Whether read as a fable with African roots or as an allegory, this is a handsome treatment of a memorable tale.

HOW THE LEOPARD GOT HIS CLAWS

When the dog's coup deposed King Leopard, the former ruler of the animal world exiled himself, returning with claws and sharp teeth of his own to govern by terror instead of with his previous gentle kindness.

This literary fable by the internationally eminent Achebe (based on a story by Iroaganachi and including a poem by Christopher Okigbo, killed in Nigeria’s civil war), reflects the secession and return of Biafra in the late 1960s. First published here in 1972, it has been beautifully re-illustrated by GrandPré, famed for her Harry Potter covers. These lush acrylic paintings have both texture and depth. Presented full-bleed across two pages or in rough rectangles set on white space, with bits extending beyond the edges, they tend to be dark and crowded with animals, whose expressive faces and bodies support the action. Each spread includes a decorative band of sharp triangles, a tooth-and-claw motif. Halfway through the story, the dog and not-yet-armed King fight fiercely, each glowing with orange battle heat. The conclusion explains the harshness of the jungle and the bond between dog and man, a satisfying ending for young readers unlikely to know or be ready for the political background.

Whether read as a fable with African roots or as an allegory, this is a handsome treatment of a memorable tale. (Picture book. 7-14)

Pub Date: Sept. 1, 2011

ISBN: 978-0-7636-4805-3

Page Count: 32

Publisher: Candlewick

Review Posted Online: July 20, 2011

Kirkus Reviews Issue: Aug. 1, 2011

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A multicultural title with obvious appeal for animal-loving middle graders.

TIGER BOY

When a Bengali boy finds and saves a tiger cub from a man who wants to sell her on the black market, he realizes that the schoolwork he resents could lead to a career protecting his beloved Sunderbans island home.

When the not-yet-weaned cub escapes from a nearby reserve, Neel and many of his neighbors join the search. But some are in the pay of greedy Gupta, a shady entrepreneur who’s recently settled in their community. Even Neel’s father is tempted by Gupta’s money, although he knows that Gupta doesn’t plan to take the cub back to the refuge. Neel and his sister use the boy’s extensive knowledge of the island’s swampy interior to find the cub’s hiding place and lure it out so it can be returned to its mother. The Kolkota-born author visited the remote Sunderbans in the course of her research. She lovingly depicts this beautiful tropical forest in the context of Neel’s efforts to find the cub and his reluctance to leave his familiar world. While the conflicts resolve a bit too easily, the sense of place is strong and the tiger cub’s rescue very satisfying. Pastel illustrations will help readers envision the story.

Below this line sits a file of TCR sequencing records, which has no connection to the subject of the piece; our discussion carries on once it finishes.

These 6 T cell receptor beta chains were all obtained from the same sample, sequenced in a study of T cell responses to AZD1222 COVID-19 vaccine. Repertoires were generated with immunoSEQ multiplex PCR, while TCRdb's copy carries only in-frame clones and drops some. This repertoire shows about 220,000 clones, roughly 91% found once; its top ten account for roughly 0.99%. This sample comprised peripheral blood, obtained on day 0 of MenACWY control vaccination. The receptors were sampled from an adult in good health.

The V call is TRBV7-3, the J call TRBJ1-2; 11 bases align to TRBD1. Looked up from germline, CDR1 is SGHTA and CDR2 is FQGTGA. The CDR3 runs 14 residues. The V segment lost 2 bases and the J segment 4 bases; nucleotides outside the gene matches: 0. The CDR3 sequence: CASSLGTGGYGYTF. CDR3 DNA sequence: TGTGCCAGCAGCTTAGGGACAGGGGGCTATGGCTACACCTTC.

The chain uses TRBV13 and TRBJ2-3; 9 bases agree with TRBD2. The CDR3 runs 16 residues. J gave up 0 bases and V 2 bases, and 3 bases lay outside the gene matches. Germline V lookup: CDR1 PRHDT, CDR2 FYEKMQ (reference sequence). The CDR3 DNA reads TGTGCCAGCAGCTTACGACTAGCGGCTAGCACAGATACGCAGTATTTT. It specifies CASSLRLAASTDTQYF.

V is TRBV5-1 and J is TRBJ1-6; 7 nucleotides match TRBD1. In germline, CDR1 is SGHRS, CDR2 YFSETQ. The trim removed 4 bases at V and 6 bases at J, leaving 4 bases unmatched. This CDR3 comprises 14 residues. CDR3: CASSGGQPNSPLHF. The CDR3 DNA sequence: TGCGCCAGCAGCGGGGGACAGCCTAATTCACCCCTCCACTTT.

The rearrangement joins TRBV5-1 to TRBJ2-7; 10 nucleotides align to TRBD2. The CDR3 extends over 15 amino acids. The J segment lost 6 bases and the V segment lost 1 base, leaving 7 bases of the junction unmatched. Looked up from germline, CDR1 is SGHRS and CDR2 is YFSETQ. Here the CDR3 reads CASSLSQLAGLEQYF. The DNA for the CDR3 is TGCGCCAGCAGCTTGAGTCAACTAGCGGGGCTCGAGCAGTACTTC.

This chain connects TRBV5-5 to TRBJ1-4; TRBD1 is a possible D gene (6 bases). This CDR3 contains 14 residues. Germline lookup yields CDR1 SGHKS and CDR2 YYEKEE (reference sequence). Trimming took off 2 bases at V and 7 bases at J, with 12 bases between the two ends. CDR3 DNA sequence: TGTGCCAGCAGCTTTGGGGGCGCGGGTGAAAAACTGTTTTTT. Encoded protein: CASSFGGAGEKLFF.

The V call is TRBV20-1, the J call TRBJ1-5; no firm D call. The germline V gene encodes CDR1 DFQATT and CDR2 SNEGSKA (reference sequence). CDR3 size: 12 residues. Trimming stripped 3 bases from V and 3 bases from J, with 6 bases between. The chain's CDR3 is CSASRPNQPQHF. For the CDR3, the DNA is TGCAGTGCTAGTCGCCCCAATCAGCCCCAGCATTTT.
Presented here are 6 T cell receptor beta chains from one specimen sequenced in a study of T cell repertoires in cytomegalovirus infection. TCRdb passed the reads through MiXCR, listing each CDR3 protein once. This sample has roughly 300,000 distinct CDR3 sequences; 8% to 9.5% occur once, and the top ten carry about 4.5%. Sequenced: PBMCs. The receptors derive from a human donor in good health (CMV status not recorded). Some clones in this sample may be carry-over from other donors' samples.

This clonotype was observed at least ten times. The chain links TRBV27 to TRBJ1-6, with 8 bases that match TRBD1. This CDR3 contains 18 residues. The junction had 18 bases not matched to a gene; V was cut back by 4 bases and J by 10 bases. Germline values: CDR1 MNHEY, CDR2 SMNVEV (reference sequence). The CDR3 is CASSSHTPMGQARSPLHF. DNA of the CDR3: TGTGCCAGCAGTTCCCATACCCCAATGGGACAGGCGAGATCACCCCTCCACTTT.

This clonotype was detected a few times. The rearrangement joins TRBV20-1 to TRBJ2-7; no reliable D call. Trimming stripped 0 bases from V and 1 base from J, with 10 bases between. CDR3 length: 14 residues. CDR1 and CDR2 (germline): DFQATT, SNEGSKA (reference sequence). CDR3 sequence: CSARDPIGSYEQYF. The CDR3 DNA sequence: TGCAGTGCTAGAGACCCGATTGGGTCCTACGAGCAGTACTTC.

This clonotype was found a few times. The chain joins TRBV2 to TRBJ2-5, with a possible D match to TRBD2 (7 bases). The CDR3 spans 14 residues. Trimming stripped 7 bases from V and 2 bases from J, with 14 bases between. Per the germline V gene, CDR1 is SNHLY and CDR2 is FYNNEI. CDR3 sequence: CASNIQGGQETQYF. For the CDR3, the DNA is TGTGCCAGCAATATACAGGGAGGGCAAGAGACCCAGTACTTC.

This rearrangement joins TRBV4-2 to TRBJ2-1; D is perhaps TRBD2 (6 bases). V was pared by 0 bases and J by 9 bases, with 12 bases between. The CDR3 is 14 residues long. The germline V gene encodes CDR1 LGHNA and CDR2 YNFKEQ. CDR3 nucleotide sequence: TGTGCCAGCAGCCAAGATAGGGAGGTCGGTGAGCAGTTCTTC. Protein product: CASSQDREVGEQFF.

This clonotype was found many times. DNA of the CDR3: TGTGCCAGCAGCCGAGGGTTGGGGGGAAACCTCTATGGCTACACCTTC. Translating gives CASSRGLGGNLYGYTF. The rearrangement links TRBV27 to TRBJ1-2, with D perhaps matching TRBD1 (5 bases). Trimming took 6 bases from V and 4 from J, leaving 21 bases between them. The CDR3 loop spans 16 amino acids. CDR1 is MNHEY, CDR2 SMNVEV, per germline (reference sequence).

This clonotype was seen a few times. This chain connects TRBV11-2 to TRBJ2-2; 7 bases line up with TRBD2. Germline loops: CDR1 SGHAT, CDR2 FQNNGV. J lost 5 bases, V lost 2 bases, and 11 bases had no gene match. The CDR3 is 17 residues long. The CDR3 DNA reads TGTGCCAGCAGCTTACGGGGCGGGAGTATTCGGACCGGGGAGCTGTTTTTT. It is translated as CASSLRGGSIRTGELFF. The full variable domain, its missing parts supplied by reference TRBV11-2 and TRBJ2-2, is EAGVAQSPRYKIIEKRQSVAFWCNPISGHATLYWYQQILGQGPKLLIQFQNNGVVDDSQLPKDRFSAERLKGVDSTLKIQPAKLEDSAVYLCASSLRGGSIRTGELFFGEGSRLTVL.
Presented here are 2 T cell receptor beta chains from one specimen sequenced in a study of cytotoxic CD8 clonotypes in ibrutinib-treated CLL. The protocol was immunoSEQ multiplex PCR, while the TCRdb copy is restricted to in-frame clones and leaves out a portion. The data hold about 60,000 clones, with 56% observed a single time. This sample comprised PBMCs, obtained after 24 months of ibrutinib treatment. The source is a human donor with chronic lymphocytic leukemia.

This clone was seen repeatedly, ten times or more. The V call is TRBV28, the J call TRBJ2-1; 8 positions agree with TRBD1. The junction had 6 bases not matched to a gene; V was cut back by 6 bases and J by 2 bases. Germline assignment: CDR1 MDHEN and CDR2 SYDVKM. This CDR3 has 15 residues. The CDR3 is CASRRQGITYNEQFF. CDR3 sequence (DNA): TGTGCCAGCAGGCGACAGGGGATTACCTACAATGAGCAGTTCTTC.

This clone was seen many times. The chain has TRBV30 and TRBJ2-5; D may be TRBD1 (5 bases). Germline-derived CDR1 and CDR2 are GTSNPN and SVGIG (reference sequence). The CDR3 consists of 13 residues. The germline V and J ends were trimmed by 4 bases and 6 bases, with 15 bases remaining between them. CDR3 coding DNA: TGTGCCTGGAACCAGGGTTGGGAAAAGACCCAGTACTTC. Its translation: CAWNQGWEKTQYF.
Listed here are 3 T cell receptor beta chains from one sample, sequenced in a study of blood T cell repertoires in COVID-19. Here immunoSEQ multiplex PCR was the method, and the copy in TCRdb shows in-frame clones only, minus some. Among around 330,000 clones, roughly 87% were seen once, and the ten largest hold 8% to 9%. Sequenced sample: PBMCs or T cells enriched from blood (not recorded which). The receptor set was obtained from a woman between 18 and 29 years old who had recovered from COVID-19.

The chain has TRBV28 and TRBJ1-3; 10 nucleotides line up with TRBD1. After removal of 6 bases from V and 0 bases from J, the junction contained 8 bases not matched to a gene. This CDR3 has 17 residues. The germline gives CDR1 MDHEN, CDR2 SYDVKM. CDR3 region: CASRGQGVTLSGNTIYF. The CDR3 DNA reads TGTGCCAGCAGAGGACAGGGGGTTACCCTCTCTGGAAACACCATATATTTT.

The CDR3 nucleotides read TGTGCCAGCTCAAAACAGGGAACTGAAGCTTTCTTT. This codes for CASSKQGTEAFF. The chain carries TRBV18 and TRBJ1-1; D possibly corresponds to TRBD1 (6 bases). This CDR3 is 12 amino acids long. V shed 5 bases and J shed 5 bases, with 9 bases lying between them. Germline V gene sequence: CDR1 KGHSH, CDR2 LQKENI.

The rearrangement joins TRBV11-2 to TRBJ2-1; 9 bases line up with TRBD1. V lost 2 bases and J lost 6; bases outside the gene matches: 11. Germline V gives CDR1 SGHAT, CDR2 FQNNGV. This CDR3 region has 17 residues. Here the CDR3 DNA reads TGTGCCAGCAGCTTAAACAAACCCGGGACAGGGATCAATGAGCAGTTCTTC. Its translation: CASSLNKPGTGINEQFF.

A multicultural title with obvious appeal for animal-loving middle graders. (author's note, organizations, glossary) (Fiction. 8-11)

Pub Date: April 14, 2015

ISBN: 978-1-58089-660-3

Page Count: 144

Publisher: Charlesbridge

Review Posted Online: Jan. 10, 2015

Kirkus Reviews Issue: Jan. 15, 2015

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Dolphin lovers will appreciate this look at our complicated relationship with these marine mammals.

HOW TO SPEAK DOLPHIN

Is dolphin-assisted therapy so beneficial to patients that it’s worth keeping a wild dolphin captive?

Twelve-year-old Lily has lived with her emotionally distant oncologist stepfather and a succession of nannies since her mother died in a car accident two years ago. Nannies leave because of the difficulty of caring for Adam, Lily’s severely autistic 4-year-old half brother. The newest, Suzanne, seems promising, but Lily is tired of feeling like a planet orbiting the sun Adam. When she meets blind Zoe, who will attend the same private middle school as Lily in the fall, Lily’s happy to have a friend. However, Zoe’s take on the plight of the captive dolphin, Nori, used in Adam’s therapy opens Lily’s eyes. She knows she must use her influence over her stepfather, who is consulting on Nori’s treatment for cancer (caused by an oil spill), to free the animal. Lily’s got several fine lines to walk, as she works to hold onto her new friend, convince her stepfather of the rightness of releasing Nori, and do what’s best for Adam. In her newest exploration of animal-human relationships, Rorby’s lonely, mature heroine faces tough but realistic situations. Siblings of children on the spectrum will identify with Lily. If the tale flirts with sentimentality and some of the characters are strident in their views, the whole never feels maudlin or didactic.

Dolphin lovers will appreciate this look at our complicated relationship with these marine mammals. (Fiction. 10-13)

Pub Date: May 26, 2015

ISBN: 978-0-545-67605-2

Page Count: 272

Publisher: Scholastic

Review Posted Online: Feb. 16, 2015

Kirkus Reviews Issue: March 1, 2015

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